def getproviderID = parsedJson.ProviderID
    def getbackendTime = parsedJson.BackendTime
    def getapplicationID = parsedJson.ApplicationID
    //get the parameters from TestCase level
    def getID = context.expand( '${#TestCase#fsbTransId}' )
    def providerID = context.expand( '${#TestCase#providerID}' )
    def backendTime = context.expand( '${#TestCase#backendTime}' )
    def appId = context.expand( '${#TestCase#appId}' )
    assert nodegetID != null
    assert nodegetID ==  getID
    assert providerID != null
    assert providerID == getproviderID
    assert backendTime != null
    assert backendTime == getbackendTime
    assert appId != null
    assert appId == getapplicationID


    And for me, this does the job! 🙂 


    Happy testing  😉 !

22 Replies

  • richie's avatar
    Community Hero
    Hey AAB,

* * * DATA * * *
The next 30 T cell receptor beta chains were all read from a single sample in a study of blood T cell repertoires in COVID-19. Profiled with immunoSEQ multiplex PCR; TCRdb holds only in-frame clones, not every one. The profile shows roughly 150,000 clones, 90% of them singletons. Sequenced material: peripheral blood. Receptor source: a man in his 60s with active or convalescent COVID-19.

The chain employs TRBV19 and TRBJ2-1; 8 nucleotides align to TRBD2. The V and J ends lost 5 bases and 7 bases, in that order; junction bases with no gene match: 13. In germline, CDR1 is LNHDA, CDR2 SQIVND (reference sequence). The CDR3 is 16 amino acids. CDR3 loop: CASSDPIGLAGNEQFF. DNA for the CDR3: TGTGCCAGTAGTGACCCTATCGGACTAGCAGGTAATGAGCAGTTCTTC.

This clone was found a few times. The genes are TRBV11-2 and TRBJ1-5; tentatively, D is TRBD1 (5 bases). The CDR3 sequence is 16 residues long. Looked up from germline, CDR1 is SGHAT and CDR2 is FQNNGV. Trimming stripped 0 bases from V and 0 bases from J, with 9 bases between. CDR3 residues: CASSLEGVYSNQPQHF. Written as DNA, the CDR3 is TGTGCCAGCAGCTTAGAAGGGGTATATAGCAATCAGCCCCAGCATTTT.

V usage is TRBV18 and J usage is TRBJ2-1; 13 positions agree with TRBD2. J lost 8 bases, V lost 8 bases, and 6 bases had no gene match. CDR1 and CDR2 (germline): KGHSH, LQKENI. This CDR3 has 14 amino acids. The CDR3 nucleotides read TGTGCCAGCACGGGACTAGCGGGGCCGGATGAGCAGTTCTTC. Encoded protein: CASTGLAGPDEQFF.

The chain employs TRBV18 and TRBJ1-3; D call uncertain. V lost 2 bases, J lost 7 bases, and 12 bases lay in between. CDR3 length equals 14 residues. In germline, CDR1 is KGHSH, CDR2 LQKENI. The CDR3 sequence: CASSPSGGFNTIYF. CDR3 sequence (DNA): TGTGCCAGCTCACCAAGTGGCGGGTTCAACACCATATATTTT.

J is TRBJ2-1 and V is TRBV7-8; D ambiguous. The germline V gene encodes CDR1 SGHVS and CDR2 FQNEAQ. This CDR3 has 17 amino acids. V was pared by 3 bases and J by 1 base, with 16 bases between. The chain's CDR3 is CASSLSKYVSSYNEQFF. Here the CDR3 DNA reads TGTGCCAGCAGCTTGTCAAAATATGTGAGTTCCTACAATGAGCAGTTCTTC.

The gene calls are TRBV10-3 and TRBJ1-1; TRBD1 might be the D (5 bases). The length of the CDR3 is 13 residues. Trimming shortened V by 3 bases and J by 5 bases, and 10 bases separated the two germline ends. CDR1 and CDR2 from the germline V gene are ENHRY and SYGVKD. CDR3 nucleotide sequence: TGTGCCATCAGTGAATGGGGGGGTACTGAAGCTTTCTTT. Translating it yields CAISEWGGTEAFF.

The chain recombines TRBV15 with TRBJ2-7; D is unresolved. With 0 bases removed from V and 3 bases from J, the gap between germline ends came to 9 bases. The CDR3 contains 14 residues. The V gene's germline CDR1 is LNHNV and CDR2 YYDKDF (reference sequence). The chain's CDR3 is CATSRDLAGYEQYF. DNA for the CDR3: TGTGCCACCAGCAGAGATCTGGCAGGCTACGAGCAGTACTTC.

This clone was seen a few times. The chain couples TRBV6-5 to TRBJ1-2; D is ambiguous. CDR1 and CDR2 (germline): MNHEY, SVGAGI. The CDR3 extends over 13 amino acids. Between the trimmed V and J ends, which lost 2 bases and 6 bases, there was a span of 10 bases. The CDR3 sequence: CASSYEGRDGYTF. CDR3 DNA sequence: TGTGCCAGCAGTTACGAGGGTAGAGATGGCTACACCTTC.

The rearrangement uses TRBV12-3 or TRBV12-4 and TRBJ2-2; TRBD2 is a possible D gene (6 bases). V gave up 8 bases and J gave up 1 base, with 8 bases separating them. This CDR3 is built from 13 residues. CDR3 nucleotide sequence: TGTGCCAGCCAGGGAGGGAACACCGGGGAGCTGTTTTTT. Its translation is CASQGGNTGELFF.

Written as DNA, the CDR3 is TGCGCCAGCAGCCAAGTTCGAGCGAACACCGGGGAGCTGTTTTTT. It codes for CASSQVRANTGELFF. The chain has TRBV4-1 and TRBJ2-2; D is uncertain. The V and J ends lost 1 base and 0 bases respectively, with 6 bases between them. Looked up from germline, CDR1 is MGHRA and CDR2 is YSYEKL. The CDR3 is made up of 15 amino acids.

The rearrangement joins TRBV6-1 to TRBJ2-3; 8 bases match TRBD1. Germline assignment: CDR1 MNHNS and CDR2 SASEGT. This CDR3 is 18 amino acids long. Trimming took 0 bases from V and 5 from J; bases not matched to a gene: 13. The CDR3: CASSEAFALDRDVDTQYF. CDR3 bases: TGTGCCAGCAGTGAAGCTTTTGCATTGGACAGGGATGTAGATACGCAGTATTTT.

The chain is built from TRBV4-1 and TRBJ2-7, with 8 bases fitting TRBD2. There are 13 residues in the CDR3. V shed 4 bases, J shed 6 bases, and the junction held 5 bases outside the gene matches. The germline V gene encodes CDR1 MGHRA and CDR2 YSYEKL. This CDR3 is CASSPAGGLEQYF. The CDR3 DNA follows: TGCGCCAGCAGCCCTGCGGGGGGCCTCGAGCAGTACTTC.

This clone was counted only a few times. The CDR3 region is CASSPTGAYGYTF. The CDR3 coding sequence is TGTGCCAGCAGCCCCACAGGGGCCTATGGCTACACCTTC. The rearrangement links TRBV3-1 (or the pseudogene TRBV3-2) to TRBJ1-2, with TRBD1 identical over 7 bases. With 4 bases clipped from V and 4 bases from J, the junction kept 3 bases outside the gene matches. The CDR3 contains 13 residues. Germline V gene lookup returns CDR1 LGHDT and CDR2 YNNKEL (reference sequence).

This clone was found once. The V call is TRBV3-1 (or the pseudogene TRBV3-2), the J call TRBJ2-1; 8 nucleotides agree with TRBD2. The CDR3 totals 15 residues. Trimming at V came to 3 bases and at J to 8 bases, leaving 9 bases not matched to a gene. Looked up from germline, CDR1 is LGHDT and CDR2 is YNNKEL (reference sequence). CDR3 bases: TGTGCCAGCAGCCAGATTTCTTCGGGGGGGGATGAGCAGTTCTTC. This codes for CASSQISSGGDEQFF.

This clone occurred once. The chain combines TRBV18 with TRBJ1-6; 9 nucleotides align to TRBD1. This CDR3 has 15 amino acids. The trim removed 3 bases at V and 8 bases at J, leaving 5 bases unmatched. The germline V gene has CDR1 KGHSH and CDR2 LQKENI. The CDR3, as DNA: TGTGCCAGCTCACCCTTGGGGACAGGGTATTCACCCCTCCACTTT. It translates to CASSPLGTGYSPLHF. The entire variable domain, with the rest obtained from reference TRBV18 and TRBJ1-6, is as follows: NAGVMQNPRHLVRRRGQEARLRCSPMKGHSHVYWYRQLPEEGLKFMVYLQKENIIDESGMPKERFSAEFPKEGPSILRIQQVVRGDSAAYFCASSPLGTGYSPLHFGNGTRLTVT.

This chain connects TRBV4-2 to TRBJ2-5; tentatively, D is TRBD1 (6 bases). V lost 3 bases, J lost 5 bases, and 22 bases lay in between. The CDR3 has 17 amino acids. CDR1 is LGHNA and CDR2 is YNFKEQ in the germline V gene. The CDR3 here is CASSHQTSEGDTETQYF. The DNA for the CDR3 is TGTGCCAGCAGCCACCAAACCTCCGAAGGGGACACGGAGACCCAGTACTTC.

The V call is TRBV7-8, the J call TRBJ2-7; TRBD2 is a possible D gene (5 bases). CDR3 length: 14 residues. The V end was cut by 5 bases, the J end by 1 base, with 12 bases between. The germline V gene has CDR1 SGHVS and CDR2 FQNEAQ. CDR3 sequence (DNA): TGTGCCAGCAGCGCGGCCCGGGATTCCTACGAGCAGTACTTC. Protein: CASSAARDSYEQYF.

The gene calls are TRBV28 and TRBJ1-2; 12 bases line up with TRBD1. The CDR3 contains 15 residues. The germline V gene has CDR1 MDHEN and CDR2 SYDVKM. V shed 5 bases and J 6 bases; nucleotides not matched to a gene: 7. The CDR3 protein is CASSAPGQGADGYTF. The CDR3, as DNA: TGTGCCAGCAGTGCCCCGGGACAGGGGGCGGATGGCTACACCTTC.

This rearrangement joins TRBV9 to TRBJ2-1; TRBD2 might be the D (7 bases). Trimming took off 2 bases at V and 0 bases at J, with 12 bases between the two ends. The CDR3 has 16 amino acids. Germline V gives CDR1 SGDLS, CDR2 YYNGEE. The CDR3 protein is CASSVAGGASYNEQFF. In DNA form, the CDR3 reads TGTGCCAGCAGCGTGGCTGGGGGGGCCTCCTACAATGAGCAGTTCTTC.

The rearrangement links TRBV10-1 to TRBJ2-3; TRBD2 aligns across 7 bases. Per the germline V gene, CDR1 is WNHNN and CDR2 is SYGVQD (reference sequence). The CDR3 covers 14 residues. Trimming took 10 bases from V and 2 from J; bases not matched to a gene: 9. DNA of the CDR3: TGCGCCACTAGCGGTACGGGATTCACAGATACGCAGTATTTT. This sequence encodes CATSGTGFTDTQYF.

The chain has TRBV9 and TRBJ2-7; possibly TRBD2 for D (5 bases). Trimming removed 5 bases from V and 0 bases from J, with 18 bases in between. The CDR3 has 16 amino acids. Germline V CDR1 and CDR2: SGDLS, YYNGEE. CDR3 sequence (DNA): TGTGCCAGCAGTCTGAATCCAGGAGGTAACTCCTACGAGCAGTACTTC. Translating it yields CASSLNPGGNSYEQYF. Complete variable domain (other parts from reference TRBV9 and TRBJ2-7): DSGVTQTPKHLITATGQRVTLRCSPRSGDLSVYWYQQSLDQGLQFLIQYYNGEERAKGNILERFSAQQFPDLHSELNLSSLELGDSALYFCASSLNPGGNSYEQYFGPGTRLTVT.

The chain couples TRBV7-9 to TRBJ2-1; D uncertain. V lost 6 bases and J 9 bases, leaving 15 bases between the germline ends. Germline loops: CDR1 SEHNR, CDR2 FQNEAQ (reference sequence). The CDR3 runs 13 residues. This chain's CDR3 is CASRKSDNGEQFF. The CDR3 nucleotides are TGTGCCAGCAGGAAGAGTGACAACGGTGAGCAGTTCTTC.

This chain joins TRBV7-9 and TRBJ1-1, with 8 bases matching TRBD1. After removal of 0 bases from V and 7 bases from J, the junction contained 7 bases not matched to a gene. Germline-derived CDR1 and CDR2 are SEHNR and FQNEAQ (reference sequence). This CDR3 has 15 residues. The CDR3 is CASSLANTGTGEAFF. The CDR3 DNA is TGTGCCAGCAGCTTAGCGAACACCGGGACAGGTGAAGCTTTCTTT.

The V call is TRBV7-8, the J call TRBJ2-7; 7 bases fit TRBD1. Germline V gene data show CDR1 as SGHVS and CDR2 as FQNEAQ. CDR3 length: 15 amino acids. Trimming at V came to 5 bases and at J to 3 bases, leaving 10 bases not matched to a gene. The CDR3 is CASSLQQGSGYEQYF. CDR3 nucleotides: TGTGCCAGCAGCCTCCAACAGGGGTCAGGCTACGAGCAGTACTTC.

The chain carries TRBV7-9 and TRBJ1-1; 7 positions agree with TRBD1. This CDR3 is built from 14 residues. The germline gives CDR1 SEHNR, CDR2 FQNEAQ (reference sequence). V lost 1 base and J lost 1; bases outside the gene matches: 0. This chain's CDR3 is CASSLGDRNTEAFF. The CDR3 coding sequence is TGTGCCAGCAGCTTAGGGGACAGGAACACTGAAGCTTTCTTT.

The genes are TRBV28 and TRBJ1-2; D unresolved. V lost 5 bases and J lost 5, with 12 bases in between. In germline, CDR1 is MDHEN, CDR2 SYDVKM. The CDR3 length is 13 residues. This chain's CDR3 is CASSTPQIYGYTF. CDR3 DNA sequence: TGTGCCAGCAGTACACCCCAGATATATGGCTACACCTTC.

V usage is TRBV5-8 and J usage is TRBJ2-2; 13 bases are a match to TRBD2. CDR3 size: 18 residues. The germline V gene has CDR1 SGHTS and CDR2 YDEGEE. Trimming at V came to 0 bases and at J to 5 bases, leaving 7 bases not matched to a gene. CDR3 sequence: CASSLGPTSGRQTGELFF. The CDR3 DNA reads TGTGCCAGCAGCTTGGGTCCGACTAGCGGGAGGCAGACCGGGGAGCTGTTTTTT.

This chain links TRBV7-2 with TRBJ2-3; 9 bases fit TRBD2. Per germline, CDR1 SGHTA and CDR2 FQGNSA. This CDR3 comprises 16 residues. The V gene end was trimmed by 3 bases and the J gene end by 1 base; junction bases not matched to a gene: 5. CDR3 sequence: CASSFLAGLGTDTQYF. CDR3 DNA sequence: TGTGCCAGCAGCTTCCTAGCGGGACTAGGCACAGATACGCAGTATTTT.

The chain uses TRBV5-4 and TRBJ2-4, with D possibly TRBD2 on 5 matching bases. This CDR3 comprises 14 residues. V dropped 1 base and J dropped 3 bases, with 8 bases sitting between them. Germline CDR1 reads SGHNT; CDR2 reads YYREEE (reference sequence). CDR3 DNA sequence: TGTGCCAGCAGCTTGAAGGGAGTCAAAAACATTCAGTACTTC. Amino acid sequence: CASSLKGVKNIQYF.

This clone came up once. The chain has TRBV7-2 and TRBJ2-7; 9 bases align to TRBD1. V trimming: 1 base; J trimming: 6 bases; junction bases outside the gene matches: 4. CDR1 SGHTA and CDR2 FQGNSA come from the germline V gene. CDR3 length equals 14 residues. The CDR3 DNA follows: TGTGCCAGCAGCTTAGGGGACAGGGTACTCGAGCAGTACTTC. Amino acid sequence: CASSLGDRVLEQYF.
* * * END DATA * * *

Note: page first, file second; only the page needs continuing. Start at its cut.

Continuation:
In case the other lads/ladies dont come up with anything, i was wondering what youre front end automation skills are like as this equates to what is pretty standard fair front end auto....i.e. im thinking about doing it in java which obviously ReadyAPI! does support.

    If youre not sure how to do it, you could record the screen actions using something like seleniumIDE or Katalon (browser plugin not the app), then export the record test as java code. Youve then got the basics of your search a page for a link, select the link on the page and download a file.
    You could add some groovy ( or java) to parse the file, and find what youre looking for and assert against it. Obviously in your test case before the groovy step containing the extracted java and groovy youd need a GET request to retrieve the relevant page.